According to The Phrase Finder chop chop has been around since the 1800s as a corruption of Chinese:
this little reduplicated term has its origins in the South China Sea, as a Pidgin English version of the Chinese term k'wâi-k'wâi. The earliest known citation of chop-chop in print is from the English language newspaper that was printed in Canton in the early 19th century - The Canton Register, 13th May 1834:
We have also... 'chop-chop hurry'.
A slightly fuller account was printed two years later, in a monthly journal which was produced by and for American missionaries in Canton - The Chinese Repository. In January 1836 it contained an article headed 'Jargon Spoken in Canton', which included:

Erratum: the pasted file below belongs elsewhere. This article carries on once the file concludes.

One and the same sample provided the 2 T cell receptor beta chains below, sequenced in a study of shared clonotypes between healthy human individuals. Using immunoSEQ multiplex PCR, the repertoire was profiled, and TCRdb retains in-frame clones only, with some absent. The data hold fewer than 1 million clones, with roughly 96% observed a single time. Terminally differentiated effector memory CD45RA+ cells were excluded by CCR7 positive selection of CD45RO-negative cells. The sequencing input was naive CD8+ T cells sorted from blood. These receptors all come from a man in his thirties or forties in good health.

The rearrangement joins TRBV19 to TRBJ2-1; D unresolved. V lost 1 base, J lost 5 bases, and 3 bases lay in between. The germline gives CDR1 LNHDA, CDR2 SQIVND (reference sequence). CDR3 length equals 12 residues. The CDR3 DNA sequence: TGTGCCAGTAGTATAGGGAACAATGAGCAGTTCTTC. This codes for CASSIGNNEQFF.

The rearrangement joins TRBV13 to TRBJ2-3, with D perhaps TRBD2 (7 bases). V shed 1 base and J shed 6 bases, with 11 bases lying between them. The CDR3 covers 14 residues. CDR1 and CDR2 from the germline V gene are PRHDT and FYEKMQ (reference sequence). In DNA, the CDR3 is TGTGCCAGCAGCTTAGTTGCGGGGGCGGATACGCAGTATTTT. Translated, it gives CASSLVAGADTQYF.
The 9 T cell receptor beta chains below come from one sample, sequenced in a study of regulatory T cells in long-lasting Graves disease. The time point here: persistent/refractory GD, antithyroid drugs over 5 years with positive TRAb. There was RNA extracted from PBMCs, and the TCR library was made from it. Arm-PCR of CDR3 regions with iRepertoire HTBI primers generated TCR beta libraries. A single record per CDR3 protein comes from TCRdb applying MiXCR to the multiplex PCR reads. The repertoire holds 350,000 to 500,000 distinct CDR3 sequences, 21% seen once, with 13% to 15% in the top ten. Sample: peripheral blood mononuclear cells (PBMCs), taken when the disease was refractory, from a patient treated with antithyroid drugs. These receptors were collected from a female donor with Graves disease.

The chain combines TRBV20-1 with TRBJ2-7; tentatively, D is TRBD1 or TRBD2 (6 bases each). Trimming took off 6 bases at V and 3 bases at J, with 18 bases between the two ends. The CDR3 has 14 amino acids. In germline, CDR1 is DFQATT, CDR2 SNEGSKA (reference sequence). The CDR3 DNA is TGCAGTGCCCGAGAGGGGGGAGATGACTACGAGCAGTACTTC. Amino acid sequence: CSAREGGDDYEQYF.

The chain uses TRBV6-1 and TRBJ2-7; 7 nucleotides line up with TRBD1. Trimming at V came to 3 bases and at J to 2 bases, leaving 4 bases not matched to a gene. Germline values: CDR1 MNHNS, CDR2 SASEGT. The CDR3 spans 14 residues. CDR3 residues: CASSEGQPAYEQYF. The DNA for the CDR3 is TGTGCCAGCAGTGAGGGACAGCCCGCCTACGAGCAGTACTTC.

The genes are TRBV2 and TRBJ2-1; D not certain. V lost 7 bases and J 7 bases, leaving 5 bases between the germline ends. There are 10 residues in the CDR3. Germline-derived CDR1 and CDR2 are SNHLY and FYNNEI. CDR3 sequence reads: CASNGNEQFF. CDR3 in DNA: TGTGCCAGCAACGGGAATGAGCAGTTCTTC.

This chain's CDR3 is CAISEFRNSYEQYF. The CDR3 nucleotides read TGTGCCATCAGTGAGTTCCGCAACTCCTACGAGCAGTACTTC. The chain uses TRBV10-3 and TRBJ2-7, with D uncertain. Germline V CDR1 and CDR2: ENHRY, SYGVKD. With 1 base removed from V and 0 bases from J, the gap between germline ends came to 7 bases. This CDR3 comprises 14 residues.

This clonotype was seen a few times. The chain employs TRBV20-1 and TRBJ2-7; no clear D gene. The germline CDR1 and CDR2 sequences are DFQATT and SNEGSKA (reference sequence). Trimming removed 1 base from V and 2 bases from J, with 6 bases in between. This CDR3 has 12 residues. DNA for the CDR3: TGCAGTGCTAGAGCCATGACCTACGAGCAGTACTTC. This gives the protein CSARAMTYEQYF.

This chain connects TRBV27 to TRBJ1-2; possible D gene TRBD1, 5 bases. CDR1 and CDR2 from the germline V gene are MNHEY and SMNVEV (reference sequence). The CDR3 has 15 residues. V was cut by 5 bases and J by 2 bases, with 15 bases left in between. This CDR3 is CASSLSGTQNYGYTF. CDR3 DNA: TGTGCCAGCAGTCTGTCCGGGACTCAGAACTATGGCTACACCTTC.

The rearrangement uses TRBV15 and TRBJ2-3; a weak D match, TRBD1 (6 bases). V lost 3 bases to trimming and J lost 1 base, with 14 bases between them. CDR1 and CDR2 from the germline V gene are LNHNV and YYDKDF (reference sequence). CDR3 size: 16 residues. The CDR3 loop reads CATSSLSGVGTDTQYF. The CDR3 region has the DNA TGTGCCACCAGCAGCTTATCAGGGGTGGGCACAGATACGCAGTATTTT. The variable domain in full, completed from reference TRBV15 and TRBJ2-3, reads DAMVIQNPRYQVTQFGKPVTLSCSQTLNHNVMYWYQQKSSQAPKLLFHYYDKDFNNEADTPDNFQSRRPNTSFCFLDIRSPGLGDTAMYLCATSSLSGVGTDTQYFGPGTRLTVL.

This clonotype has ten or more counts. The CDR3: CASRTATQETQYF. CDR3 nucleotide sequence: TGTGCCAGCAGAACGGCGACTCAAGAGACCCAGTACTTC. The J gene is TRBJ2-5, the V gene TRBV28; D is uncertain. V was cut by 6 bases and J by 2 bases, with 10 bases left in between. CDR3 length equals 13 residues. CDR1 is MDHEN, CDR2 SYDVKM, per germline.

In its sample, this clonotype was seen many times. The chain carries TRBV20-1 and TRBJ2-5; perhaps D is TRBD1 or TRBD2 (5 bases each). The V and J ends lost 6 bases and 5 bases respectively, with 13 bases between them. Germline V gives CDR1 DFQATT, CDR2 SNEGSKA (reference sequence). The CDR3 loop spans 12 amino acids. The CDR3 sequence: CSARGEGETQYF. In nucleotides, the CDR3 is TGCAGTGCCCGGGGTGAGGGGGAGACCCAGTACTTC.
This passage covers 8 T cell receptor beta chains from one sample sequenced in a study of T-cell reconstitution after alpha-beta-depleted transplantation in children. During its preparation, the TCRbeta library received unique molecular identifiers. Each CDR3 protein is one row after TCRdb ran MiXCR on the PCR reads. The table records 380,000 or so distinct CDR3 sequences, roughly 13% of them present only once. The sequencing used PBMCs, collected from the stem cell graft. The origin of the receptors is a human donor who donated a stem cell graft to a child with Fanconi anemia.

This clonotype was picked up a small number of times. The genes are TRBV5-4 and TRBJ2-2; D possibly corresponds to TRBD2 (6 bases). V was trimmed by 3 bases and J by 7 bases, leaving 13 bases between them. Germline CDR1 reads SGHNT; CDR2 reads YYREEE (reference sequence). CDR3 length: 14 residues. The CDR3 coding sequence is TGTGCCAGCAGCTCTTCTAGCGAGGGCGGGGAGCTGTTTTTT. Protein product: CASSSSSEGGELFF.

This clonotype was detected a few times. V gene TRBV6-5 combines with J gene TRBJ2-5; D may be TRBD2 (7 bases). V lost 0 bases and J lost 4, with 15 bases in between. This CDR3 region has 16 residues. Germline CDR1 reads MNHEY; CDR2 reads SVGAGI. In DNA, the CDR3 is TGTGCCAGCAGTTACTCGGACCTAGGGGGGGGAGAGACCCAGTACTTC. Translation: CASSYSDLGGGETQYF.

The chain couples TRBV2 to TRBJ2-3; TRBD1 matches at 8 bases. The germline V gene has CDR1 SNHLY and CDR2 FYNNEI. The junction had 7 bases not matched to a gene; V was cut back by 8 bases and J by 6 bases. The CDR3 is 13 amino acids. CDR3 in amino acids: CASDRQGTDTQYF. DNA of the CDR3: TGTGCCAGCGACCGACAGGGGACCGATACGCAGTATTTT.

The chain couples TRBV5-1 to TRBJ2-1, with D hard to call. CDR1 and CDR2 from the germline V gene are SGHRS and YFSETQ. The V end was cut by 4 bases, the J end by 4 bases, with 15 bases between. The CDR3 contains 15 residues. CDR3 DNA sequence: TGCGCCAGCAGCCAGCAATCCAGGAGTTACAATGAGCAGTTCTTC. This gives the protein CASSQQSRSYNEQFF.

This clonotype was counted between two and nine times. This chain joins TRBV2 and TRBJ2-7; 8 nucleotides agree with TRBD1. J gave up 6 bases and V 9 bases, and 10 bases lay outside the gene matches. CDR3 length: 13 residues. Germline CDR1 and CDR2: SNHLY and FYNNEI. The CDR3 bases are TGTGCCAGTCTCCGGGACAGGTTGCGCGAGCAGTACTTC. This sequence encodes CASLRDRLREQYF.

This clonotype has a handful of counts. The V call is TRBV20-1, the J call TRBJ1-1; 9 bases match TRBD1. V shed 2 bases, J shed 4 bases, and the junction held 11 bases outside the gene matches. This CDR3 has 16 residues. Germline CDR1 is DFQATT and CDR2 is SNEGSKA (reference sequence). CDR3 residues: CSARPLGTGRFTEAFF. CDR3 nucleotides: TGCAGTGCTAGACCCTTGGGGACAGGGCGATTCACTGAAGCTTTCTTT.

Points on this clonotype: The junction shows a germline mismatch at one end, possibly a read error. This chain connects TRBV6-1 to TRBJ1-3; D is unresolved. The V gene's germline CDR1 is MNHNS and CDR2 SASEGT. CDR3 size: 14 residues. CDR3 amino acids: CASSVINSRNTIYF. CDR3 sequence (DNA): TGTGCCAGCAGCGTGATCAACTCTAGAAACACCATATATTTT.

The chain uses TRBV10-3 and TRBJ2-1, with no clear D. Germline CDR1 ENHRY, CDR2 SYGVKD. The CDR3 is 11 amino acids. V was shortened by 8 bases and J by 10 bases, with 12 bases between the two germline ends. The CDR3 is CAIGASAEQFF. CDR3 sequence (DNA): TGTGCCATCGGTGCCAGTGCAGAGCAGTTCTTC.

"Chop-chop - pidgin Cantonese phrase for 'Hurry up!'"
It may be related to the word chopsticks as well although this link is tenuous at best:
Apart from in travelogues of the Far-East, there is little recorded mention of chop-sticks in English until the mid 20th century. The term 'quicksticks' however, did make it back to Britain in the 19th century, as an imperative meaning 'hurry up; do it without delay'. John C. Hotten recorded this in A dictionary of modern slang, 1859:
"Quick sticks, in a hurry, rapidly; 'to cut quick sticks', to be in a great hurry."
The Oxford English Dictionary supports the Chinese origin, citing the etymology as:
Etymology: Pidgin-English, < Chinese k'wâi-k'wâi .